Why is it so hard to fill cybersecurity roles?
So, what cybersecurity-related skills are in high demand, and how can potential specialists land the job they want while also assisting these companies in mitigating an attack?
"Candidates must be able to communicate, gain the support of stakeholders, be hungry for knowledge, and have strong technical skills," Jamie says. "A highly motivated individual is teachable: They can improve their soft and technical skills under your supervision. If you hire someone with the right mindset and foundational knowledge, they may be a better fit than a seasoned candidate with a fixed mindset and unwillingness to change."
Companies need to innovate to attract skilled workers
Jamie, who is currently hiring for a variety of cybersecurity positions in the UK, believes that companies must be willing to be more flexible in order to attract the best talent.
"The market for cybersecurity talent will likely remain tight and candidate-driven. "So, you have to make the role and company appealing," Jamie believes. You can be confident that if you do this and welcome them into a healthy culture, these new employees will deliver value and be valued for their efforts."
How can AI help?
Jamie believes that Artificial Intelligence will relieve some of the pressure on the sector in the future (AI). "AI not only removes the human element, which is prone to risk and error, but it can also help to identify data and pinpoint potential threats," he says.
Some cybersecurity companies are already teaching AI systems to detect viruses and malware using complex algorithms, so that AI can then run pattern recognition software. AI systems can also be used to provide access to their users in situations requiring multi-factor authentication. While AI is great for processing large amounts of data and replacing autonomous manual tasks, it will never be able to replace a security analyst's insight or understanding of a problem.
In reality, jobs will change, and while some of us may end up working alongside an automated colleague, we will still be needed, albeit for different functions.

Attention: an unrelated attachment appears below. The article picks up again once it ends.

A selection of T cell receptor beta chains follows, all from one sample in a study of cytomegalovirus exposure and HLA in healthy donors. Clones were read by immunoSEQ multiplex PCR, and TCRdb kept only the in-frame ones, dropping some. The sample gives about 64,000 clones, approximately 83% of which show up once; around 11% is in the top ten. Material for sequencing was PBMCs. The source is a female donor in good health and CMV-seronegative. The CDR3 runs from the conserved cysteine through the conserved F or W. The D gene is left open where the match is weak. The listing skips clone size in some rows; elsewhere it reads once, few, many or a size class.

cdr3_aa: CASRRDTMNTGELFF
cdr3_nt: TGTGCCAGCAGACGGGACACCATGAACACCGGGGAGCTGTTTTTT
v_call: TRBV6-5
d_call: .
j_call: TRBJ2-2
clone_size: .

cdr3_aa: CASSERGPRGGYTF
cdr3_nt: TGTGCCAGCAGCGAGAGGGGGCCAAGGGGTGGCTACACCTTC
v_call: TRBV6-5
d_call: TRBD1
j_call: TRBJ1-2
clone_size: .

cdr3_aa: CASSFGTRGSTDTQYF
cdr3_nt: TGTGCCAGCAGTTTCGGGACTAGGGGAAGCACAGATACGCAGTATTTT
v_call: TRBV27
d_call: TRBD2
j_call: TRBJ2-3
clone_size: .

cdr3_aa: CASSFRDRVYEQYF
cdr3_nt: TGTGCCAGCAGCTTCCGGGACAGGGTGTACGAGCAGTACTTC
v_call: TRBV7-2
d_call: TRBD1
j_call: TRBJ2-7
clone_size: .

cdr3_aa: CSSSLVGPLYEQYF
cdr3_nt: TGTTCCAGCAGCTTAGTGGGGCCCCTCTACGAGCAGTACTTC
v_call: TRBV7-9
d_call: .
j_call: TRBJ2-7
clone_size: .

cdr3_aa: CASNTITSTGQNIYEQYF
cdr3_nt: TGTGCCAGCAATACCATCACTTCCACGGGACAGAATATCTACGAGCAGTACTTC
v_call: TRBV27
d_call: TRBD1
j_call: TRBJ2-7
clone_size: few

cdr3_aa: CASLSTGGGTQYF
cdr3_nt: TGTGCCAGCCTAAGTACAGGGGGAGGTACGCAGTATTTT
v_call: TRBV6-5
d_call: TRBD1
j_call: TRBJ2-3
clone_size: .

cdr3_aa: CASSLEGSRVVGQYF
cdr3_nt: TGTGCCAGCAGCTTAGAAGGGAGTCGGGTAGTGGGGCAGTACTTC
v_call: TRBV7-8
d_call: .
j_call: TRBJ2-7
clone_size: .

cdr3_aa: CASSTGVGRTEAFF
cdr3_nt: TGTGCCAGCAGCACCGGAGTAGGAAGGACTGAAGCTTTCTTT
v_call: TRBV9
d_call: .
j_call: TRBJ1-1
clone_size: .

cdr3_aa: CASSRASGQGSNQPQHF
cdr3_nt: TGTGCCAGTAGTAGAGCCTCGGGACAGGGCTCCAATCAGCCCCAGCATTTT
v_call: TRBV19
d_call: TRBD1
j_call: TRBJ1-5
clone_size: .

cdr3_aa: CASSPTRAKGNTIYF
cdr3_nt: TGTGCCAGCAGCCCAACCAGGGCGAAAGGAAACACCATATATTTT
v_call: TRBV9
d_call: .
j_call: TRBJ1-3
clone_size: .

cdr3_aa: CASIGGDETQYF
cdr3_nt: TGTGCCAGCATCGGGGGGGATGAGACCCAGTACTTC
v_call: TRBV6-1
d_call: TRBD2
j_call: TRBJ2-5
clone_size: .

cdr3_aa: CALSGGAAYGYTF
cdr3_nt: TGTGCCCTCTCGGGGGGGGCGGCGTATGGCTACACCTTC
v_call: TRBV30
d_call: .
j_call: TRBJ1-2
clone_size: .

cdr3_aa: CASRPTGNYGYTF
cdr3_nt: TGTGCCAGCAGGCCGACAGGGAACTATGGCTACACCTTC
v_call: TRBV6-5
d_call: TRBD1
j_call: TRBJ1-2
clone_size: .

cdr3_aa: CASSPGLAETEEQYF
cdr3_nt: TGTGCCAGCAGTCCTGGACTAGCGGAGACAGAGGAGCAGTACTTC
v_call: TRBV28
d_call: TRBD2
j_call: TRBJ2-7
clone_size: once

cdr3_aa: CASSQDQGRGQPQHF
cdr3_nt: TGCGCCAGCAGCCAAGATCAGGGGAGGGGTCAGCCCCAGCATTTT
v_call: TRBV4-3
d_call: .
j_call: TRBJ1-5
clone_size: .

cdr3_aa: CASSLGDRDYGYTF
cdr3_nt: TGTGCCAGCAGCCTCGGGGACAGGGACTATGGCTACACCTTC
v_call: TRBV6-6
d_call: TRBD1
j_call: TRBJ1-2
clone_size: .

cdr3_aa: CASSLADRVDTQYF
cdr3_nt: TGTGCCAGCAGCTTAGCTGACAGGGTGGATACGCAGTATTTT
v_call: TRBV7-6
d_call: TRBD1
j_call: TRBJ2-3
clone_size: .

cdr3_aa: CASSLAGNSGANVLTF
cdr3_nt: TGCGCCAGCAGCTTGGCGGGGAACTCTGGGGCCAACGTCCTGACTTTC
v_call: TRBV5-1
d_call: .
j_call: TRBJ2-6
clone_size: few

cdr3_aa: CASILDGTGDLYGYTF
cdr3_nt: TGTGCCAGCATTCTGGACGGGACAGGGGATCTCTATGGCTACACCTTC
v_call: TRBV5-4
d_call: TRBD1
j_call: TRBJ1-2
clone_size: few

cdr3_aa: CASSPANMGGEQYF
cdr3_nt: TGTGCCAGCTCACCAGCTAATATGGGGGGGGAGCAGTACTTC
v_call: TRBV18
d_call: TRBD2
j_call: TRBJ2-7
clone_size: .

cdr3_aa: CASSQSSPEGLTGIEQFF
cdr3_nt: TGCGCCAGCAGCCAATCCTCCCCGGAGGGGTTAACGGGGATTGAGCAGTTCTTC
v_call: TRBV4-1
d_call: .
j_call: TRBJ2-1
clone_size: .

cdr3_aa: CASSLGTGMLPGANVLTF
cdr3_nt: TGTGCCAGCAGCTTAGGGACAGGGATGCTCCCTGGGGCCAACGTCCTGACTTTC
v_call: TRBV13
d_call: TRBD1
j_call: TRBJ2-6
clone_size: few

If you're looking for a job in cybersecurity space or want to protect your business from increased cyber-attacks, please contact one of our recruiters for more information and advice.
by Ben White
The Chancellor of the Exchequer, Jeremy Hunt, has chosen to scrap the plans to repeal the Off-payroll IR35 Reforms, which Kwasi Kwarteng previously...
The Chancellor of the Exchequer, Jeremy Hunt, has chosen to scrap the plans to repeal the Off-payroll IR35 Reforms, which Kwasi Kwarteng previously announced in his mini-budget on 23 September 2022.
The Growth Plan had set out steps to take the complexity out of the tax system and identified the necessity of repealing the 2017 and 2021 off-payroll working rules (IR35 Reforms).
The Conservatives Growth plan indicated that repeal would "free up time and money for businesses that engage contractors, that could be put towards other priorities." And that it "also minimises the risk that genuinely self-employed workers are impacted by the underlying off-payroll rules."
The Chancellor of the Exchequer, Jeremy Hunt, has chosen to scrap the plans to repeal the Off-payroll IR35 Reforms, which Kwasi Kwarteng previously announced in his mini-budget on 23 September 2022.
The Growth Plan had set out steps to take the complexity out of the tax system and identified the necessity of repealing the 2017 and 2021 off-payroll working rules (IR35 Reforms).
The Conservatives Growth plan indicated that repeal would "free up time and money for businesses that engage contractors, that could be put towards other priorities." And that it "also minimises the risk that genuinely self-employed workers are impacted by the underlying off-payroll rules."
Hunt, who took up the role of chancellor on Friday, said this morning that the IR35 reforms would be going ahead. “The government has today decided to make further changes to the mini-Budget,” the Chancellor said. “We will reverse almost all the tax measures announced in the growth plan three weeks ago that have not started the Parliamentary process.
“We will no longer be proceeding with the reversal of off-payroll working reforms [IR35] introduced in 2017 and 2021.”
In moves announced via a pre-recorded video instead of parliament in a bid to calm markets, the newly installed chancellor announced that most of its financial plans had been dropped. This includes the planned lowering of the basic rate of income tax from 20 to 19 per cent, set for introduction in April. Hunt said this will now not be introduced until “economic conditions allow”.
It had already been announced that planned increases to the rate of corporation tax and abolishing the highest rate of income tax would be dropped.
Hunt said today that a Treasury-led review will be carried out into the government’s support package for household and business energy bills beyond April next year.
Reforms to IR35, introduced in April 2021, require operatives routinely working with the same contractors to be counted as PAYE staff, or face action from HMRC.
The changes were introduced as a crackdown on tax avoidance, but critics claimed they would force many out of self-employment and reduce incomes.
They were also linked to a Whitehall drive to increase the number of direct employees in the construction sector, driven by the government and the Construction Leadership Council.
However, they were criticised for hitting the income of the self-employed and adding to the burden on employers.